In Lawrence Goldstein’s lab at the new Sanford Consortium building in San Diego, a series of lab dishes hold cells that could unlock some of the mysteries of Alzheimer’s disease.
These cells are neurons made from the skin of people who have the disease. Goldstein and his team reprogrammed those skin cells into embryonic-like iPS cells, then matured those into nerve cells. The nerve cells in the dish show many of the same abnormalities scientists have come to recognize as hallmarks of the disease – higher levels of some proteins that form tangled masses and plaques in the brain.
In the past, those tangles and plaques have only been seen in biopsies taken from people with the disease after they have died, providing a snapshot of the ravages caused by a lifetime of the disease. These cells and their unusual proteins in the lab dish represent the first time scientists have been able to study how the human nerve cells first start to go awry, and could provide clues to help guide new treatments for the disease. Currently there are no drugs to treat the estimated 30 million people worldwide who have the disease.
A story in Nature describes the work:
Scientists aiming to learn the causes of Alzheimer’s have looked to brain biopsies of patients after they die, blood tests and animals as diverse as fruitflies and fish. Until recently, it has not been possible to probe the neurons of Alzheimer’s patients before they show symptoms.
“By the time you can see dementia in a person, their brain cells have been behaving in an abnormal way for years, perhaps decades or longer,” says Larry Goldstein, a neuroscientist at the University of California, San Diego, who led the study published online today in Nature.
The group started with skin cells from four people with Alzheimer’s disease, two with the disease in their family and two who did not have the disease in their family. The idea is that the disease runs in families due to a single genetic change that makes the cells malfunction. The people who don’t have the disease in their family might have developed the disease due to genetic or environmental causes or other reasons. Having both sets of cells could allow the researchers to tease apart how the disease originates in people with known mutations versus through other causes.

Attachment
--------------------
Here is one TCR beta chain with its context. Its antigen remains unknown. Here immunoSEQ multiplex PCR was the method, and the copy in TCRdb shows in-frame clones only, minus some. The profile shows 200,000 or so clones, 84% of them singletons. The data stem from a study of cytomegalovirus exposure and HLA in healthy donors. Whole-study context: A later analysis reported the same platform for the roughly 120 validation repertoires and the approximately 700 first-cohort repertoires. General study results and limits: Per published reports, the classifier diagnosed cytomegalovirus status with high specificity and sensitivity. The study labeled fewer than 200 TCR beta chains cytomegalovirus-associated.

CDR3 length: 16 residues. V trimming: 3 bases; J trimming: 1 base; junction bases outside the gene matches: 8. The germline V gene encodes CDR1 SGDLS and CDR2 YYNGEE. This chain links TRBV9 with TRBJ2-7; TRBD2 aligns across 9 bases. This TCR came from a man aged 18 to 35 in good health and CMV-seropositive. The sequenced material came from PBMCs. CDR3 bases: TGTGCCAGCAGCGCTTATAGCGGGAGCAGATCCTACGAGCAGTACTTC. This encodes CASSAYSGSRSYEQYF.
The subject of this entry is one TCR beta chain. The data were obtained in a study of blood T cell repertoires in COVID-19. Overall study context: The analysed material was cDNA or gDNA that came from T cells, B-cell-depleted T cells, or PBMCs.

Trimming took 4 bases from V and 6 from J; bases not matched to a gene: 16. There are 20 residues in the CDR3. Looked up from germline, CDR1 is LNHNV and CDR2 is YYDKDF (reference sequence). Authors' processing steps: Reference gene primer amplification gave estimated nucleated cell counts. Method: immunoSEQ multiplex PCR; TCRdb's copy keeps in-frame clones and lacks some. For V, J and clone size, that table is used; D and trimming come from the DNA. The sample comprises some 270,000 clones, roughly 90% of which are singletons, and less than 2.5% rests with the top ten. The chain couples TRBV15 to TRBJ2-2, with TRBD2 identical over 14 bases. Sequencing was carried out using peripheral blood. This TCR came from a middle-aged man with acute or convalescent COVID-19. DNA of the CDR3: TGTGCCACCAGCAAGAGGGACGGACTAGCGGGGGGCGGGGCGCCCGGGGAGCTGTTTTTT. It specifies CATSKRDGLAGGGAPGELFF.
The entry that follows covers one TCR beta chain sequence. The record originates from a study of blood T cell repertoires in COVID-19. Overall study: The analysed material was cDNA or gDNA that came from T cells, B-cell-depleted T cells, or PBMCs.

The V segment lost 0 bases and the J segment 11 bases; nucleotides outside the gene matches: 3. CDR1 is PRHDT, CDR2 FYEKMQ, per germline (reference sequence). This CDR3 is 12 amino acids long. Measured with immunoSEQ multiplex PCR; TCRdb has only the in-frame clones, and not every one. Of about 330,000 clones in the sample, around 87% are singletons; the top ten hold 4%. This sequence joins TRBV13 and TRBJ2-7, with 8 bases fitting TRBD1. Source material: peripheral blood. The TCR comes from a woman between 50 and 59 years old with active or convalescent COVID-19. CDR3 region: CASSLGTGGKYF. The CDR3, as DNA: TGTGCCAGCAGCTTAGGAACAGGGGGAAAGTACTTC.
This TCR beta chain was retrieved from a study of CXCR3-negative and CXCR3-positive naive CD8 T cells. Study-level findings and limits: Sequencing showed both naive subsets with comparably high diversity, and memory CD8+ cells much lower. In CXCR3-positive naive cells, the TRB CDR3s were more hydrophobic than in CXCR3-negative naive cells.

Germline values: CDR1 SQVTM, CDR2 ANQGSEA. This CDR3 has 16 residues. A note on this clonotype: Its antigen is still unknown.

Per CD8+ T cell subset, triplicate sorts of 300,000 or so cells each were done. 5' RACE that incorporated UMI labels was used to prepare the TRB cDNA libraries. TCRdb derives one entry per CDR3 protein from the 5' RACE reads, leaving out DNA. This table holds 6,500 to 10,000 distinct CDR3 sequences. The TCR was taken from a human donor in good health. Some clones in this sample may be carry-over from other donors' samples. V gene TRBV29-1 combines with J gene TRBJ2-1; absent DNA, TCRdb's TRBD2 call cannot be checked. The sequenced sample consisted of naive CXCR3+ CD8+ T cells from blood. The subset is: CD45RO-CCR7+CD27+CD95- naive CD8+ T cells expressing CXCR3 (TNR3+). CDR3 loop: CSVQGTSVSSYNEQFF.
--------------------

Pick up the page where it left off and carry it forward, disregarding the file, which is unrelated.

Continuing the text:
These kinds of disease-in-a-dish studies have been carried out for a few different diseases in recent years, including schizophrenia, Parkinson’s disease and forms of autism, among others. In each case, one goal is to use the cells to test for drugs that can eradicate symptoms. If a drug can return an Alzheimer’s-like cell in a lab dish to a normal state, it might also help treat a person with the disease.
But the hope is that such cells will help scientists to develop new drugs and match them to individual patients based on how their reprogrammed brain cells respond. Reprogrammed cells could even be used to diagnose people with Alzheimer’s decades before they show symptoms, Goldstein says. This would be of little use without proven therapies, but early diagnoses could help scientists select patients for clinical trials, he says.
“We’re in a terrible situation with a very common, devastating disease. It’s devastating financially and it’s devastating emotionally to the families who have to cope with it, and we have nothing to give patients that will work,” Goldstein says.
Finding a treatment for disabling conditions like Alzheimer’s disease was one of the driving reasons for the passage of proposition 71, which created CIRM. Leeza Gibbons has served on our board as a patient advocate for Alzheimer’s disease and is one of the patient advocate board members who help keep the board’s focus on therapies and patients who need them. Her mother had Alzheimer’s disease. She went on to found Leeza’s Place to support the caregivers of people with Alzheimer’s disease and other conditions.
CIRM has funded $11 million in awards focusing on Alzheimer’s disease. You can see a list of those awards here.
CIRM did a video with Fred Gage, one of the co-authors on this paper, talking about the use of stem cells in modeling diseases:
Israel MA, Yuan SH, Bardy C, Reyna SM, Mu Y, Herrera C, Hefferan MP, Van Gorp S, Nazor KL, Boscolo FS, Carson CT, Laurent LC, Marsala M, Gage FH, Remes AM, Koo EH, & Goldstein LS (2012). Probing sporadic and familial Alzheimer’s disease using induced pluripotent stem cells. Nature PMID: 22278060